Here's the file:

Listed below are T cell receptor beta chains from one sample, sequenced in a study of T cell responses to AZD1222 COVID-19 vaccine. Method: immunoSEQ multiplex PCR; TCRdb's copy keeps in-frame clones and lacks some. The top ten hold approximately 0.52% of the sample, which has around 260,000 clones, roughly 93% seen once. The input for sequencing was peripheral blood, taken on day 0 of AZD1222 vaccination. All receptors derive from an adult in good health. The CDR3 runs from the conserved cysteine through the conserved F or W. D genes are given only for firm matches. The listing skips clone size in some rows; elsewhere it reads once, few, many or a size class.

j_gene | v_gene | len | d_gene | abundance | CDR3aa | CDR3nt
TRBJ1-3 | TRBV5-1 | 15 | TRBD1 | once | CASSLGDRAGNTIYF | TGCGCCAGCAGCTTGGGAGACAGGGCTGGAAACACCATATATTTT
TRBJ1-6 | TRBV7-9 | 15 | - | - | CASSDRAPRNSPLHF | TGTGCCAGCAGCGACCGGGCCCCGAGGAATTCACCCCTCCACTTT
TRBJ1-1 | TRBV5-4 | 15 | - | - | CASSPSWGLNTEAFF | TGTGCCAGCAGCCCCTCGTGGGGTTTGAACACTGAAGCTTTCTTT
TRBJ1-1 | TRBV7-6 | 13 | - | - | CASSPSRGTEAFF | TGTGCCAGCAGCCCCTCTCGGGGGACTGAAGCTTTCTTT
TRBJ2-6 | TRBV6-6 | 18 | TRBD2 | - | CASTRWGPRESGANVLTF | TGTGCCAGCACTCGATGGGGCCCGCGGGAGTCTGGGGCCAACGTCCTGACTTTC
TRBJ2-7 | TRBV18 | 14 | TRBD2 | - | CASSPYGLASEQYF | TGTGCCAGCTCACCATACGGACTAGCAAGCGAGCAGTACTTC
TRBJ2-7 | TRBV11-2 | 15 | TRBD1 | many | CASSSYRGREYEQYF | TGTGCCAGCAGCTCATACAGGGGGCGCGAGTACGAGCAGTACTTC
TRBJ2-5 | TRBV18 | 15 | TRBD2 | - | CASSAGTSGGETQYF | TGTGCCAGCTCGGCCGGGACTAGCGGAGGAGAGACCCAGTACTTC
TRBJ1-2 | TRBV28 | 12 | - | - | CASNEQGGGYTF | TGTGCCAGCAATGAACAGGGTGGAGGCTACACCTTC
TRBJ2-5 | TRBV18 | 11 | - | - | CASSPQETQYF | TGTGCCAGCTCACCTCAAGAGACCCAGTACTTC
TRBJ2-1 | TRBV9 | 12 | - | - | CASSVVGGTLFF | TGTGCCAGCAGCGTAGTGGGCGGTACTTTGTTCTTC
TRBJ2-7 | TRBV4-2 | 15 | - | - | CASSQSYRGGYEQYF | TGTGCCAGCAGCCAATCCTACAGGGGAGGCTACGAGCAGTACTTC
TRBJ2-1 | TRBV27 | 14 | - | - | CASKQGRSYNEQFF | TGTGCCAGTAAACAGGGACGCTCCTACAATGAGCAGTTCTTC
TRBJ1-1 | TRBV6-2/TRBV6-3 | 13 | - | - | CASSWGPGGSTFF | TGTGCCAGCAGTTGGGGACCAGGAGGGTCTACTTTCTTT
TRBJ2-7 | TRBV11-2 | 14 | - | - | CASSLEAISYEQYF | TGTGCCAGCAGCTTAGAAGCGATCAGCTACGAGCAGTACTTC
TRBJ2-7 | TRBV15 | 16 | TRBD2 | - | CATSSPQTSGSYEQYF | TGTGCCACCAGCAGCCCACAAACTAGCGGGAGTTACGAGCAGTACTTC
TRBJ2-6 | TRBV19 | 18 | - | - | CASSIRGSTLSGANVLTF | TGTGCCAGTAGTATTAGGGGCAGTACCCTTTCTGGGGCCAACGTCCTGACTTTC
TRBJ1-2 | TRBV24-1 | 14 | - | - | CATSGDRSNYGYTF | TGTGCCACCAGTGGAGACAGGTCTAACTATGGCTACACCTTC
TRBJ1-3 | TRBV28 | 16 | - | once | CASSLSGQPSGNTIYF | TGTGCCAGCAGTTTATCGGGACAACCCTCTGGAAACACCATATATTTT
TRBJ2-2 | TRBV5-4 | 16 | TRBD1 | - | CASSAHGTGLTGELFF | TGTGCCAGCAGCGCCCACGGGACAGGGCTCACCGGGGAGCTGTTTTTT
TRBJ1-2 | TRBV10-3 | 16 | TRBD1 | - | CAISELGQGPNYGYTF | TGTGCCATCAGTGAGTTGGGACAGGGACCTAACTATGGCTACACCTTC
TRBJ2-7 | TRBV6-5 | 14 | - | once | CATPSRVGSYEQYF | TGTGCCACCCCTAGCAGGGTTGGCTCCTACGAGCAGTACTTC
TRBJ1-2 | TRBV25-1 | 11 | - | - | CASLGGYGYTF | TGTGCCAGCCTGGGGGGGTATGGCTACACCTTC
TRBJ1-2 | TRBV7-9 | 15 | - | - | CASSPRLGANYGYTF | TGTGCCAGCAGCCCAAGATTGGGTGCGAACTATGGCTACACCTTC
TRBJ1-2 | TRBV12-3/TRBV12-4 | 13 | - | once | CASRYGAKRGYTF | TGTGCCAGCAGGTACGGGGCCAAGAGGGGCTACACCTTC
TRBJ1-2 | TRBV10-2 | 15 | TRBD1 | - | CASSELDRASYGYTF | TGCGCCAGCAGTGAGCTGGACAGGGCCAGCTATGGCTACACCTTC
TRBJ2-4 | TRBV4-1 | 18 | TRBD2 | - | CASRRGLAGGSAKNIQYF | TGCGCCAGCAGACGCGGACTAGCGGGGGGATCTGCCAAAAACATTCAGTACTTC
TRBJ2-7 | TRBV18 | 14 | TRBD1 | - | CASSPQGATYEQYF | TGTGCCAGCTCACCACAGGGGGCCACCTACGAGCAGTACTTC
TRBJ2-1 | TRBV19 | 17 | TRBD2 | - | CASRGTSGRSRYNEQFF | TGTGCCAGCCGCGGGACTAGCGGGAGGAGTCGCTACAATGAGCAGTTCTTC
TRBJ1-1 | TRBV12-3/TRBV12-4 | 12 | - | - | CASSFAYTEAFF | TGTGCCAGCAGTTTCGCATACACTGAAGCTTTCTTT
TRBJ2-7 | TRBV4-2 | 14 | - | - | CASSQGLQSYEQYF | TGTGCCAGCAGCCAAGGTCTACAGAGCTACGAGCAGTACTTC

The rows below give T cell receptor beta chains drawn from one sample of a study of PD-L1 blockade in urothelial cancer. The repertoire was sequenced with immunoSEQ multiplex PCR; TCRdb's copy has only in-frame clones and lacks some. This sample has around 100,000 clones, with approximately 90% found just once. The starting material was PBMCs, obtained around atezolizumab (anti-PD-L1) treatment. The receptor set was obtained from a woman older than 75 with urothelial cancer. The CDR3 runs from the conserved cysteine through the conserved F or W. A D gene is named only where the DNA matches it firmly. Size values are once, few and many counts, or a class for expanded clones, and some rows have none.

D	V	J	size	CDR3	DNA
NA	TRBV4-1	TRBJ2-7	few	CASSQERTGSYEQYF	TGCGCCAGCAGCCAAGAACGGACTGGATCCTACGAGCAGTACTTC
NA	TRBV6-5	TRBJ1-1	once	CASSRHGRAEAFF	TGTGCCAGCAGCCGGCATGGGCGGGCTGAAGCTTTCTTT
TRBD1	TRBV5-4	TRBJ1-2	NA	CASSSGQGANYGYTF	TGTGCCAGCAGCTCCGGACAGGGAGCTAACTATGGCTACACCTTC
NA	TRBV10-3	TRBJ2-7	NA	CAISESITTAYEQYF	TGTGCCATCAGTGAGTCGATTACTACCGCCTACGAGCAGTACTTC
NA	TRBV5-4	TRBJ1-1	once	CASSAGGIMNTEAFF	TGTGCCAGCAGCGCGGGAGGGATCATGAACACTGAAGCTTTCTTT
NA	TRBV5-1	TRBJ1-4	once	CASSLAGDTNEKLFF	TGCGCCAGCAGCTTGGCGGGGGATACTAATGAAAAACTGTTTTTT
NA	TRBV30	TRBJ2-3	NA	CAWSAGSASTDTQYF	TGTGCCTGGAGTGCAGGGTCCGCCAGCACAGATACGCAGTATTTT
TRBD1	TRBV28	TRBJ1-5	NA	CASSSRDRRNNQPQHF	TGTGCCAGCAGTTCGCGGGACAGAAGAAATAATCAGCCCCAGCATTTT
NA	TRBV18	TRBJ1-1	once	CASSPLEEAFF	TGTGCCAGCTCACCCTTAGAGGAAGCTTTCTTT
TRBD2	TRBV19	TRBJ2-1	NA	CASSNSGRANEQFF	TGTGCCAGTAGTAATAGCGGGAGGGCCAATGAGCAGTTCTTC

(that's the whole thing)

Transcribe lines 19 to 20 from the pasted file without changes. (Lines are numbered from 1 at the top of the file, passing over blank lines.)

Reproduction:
TRBJ2-6 | TRBV19 | 18 | - | - | CASSIRGSTLSGANVLTF | TGTGCCAGTAGTATTAGGGGCAGTACCCTTTCTGGGGCCAACGTCCTGACTTTC
TRBJ1-2 | TRBV24-1 | 14 | - | - | CATSGDRSNYGYTF | TGTGCCACCAGTGGAGACAGGTCTAACTATGGCTACACCTTC